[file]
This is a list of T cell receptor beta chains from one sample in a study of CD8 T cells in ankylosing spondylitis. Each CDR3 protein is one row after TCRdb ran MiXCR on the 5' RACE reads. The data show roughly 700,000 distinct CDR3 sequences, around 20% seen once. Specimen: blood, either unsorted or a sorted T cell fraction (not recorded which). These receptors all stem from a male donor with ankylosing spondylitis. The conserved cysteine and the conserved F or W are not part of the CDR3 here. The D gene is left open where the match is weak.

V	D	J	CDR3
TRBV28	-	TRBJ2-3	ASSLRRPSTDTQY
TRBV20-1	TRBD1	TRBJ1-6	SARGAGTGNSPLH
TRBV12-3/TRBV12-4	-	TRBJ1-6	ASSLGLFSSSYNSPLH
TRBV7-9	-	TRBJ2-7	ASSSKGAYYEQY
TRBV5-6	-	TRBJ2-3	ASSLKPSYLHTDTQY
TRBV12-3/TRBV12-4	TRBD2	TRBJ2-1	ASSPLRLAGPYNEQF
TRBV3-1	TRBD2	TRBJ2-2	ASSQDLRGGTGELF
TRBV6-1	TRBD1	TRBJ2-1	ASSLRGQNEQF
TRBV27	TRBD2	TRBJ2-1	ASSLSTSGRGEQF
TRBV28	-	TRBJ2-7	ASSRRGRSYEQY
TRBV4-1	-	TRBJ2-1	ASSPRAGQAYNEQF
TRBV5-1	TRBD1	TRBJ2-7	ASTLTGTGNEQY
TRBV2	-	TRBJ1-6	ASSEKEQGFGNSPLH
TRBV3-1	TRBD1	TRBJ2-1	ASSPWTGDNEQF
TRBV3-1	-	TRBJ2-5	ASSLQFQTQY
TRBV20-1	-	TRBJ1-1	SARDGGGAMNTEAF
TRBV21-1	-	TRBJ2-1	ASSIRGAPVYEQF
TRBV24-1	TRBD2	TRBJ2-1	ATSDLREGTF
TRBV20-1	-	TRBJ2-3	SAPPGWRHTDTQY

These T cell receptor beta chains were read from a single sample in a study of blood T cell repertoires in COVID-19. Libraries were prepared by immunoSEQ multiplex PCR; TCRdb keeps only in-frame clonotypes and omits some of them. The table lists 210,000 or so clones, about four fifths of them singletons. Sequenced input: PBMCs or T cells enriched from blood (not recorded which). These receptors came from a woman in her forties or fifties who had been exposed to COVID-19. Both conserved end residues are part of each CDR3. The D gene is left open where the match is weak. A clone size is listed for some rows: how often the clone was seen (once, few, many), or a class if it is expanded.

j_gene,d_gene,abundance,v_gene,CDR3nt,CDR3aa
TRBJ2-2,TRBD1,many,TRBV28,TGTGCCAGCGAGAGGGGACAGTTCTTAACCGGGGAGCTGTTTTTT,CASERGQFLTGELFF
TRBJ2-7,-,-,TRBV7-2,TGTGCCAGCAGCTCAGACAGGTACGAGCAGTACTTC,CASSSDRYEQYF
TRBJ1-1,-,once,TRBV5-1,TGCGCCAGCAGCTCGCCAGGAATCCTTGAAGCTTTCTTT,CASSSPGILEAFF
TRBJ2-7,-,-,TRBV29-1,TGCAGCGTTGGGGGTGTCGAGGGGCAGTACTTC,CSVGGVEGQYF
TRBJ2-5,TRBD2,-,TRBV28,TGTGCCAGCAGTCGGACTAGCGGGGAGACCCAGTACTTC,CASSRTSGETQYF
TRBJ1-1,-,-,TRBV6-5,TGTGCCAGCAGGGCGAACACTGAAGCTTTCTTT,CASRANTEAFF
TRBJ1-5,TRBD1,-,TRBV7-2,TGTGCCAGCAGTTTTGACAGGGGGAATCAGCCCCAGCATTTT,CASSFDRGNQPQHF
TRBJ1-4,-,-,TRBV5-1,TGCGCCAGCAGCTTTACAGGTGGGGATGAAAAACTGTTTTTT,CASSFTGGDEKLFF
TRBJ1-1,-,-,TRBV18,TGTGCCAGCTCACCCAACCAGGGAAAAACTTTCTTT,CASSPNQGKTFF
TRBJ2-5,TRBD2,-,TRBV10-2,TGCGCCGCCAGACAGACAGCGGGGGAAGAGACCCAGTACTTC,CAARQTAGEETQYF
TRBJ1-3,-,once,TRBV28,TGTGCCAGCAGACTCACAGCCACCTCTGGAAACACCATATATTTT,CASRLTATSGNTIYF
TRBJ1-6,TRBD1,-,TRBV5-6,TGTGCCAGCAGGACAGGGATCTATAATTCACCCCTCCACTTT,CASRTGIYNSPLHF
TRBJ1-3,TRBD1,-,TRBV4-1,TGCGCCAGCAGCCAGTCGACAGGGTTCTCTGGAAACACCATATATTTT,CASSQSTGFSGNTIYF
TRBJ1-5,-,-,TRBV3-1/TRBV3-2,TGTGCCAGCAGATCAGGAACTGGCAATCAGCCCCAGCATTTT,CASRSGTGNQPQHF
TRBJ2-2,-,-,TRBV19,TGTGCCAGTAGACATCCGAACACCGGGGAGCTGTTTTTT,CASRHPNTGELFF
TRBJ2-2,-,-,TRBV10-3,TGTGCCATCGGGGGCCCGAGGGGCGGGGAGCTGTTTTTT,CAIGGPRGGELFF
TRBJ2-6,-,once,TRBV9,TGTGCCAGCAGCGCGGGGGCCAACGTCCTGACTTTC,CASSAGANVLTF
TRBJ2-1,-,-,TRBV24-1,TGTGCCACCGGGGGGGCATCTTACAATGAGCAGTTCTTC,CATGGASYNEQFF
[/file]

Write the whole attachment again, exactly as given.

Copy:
This is a list of T cell receptor beta chains from one sample in a study of CD8 T cells in ankylosing spondylitis. Each CDR3 protein is one row after TCRdb ran MiXCR on the 5' RACE reads. The data show roughly 700,000 distinct CDR3 sequences, around 20% seen once. Specimen: blood, either unsorted or a sorted T cell fraction (not recorded which). These receptors all stem from a male donor with ankylosing spondylitis. The conserved cysteine and the conserved F or W are not part of the CDR3 here. The D gene is left open where the match is weak.

V	D	J	CDR3
TRBV28	-	TRBJ2-3	ASSLRRPSTDTQY
TRBV20-1	TRBD1	TRBJ1-6	SARGAGTGNSPLH
TRBV12-3/TRBV12-4	-	TRBJ1-6	ASSLGLFSSSYNSPLH
TRBV7-9	-	TRBJ2-7	ASSSKGAYYEQY
TRBV5-6	-	TRBJ2-3	ASSLKPSYLHTDTQY
TRBV12-3/TRBV12-4	TRBD2	TRBJ2-1	ASSPLRLAGPYNEQF
TRBV3-1	TRBD2	TRBJ2-2	ASSQDLRGGTGELF
TRBV6-1	TRBD1	TRBJ2-1	ASSLRGQNEQF
TRBV27	TRBD2	TRBJ2-1	ASSLSTSGRGEQF
TRBV28	-	TRBJ2-7	ASSRRGRSYEQY
TRBV4-1	-	TRBJ2-1	ASSPRAGQAYNEQF
TRBV5-1	TRBD1	TRBJ2-7	ASTLTGTGNEQY
TRBV2	-	TRBJ1-6	ASSEKEQGFGNSPLH
TRBV3-1	TRBD1	TRBJ2-1	ASSPWTGDNEQF
TRBV3-1	-	TRBJ2-5	ASSLQFQTQY
TRBV20-1	-	TRBJ1-1	SARDGGGAMNTEAF
TRBV21-1	-	TRBJ2-1	ASSIRGAPVYEQF
TRBV24-1	TRBD2	TRBJ2-1	ATSDLREGTF
TRBV20-1	-	TRBJ2-3	SAPPGWRHTDTQY

These T cell receptor beta chains were read from a single sample in a study of blood T cell repertoires in COVID-19. Libraries were prepared by immunoSEQ multiplex PCR; TCRdb keeps only in-frame clonotypes and omits some of them. The table lists 210,000 or so clones, about four fifths of them singletons. Sequenced input: PBMCs or T cells enriched from blood (not recorded which). These receptors came from a woman in her forties or fifties who had been exposed to COVID-19. Both conserved end residues are part of each CDR3. The D gene is left open where the match is weak. A clone size is listed for some rows: how often the clone was seen (once, few, many), or a class if it is expanded.

j_gene,d_gene,abundance,v_gene,CDR3nt,CDR3aa
TRBJ2-2,TRBD1,many,TRBV28,TGTGCCAGCGAGAGGGGACAGTTCTTAACCGGGGAGCTGTTTTTT,CASERGQFLTGELFF
TRBJ2-7,-,-,TRBV7-2,TGTGCCAGCAGCTCAGACAGGTACGAGCAGTACTTC,CASSSDRYEQYF
TRBJ1-1,-,once,TRBV5-1,TGCGCCAGCAGCTCGCCAGGAATCCTTGAAGCTTTCTTT,CASSSPGILEAFF
TRBJ2-7,-,-,TRBV29-1,TGCAGCGTTGGGGGTGTCGAGGGGCAGTACTTC,CSVGGVEGQYF
TRBJ2-5,TRBD2,-,TRBV28,TGTGCCAGCAGTCGGACTAGCGGGGAGACCCAGTACTTC,CASSRTSGETQYF
TRBJ1-1,-,-,TRBV6-5,TGTGCCAGCAGGGCGAACACTGAAGCTTTCTTT,CASRANTEAFF
TRBJ1-5,TRBD1,-,TRBV7-2,TGTGCCAGCAGTTTTGACAGGGGGAATCAGCCCCAGCATTTT,CASSFDRGNQPQHF
TRBJ1-4,-,-,TRBV5-1,TGCGCCAGCAGCTTTACAGGTGGGGATGAAAAACTGTTTTTT,CASSFTGGDEKLFF
TRBJ1-1,-,-,TRBV18,TGTGCCAGCTCACCCAACCAGGGAAAAACTTTCTTT,CASSPNQGKTFF
TRBJ2-5,TRBD2,-,TRBV10-2,TGCGCCGCCAGACAGACAGCGGGGGAAGAGACCCAGTACTTC,CAARQTAGEETQYF
TRBJ1-3,-,once,TRBV28,TGTGCCAGCAGACTCACAGCCACCTCTGGAAACACCATATATTTT,CASRLTATSGNTIYF
TRBJ1-6,TRBD1,-,TRBV5-6,TGTGCCAGCAGGACAGGGATCTATAATTCACCCCTCCACTTT,CASRTGIYNSPLHF
TRBJ1-3,TRBD1,-,TRBV4-1,TGCGCCAGCAGCCAGTCGACAGGGTTCTCTGGAAACACCATATATTTT,CASSQSTGFSGNTIYF
TRBJ1-5,-,-,TRBV3-1/TRBV3-2,TGTGCCAGCAGATCAGGAACTGGCAATCAGCCCCAGCATTTT,CASRSGTGNQPQHF
TRBJ2-2,-,-,TRBV19,TGTGCCAGTAGACATCCGAACACCGGGGAGCTGTTTTTT,CASRHPNTGELFF
TRBJ2-2,-,-,TRBV10-3,TGTGCCATCGGGGGCCCGAGGGGCGGGGAGCTGTTTTTT,CAIGGPRGGELFF
TRBJ2-6,-,once,TRBV9,TGTGCCAGCAGCGCGGGGGCCAACGTCCTGACTTTC,CASSAGANVLTF
TRBJ2-1,-,-,TRBV24-1,TGTGCCACCGGGGGGGCATCTTACAATGAGCAGTTCTTC,CATGGASYNEQFF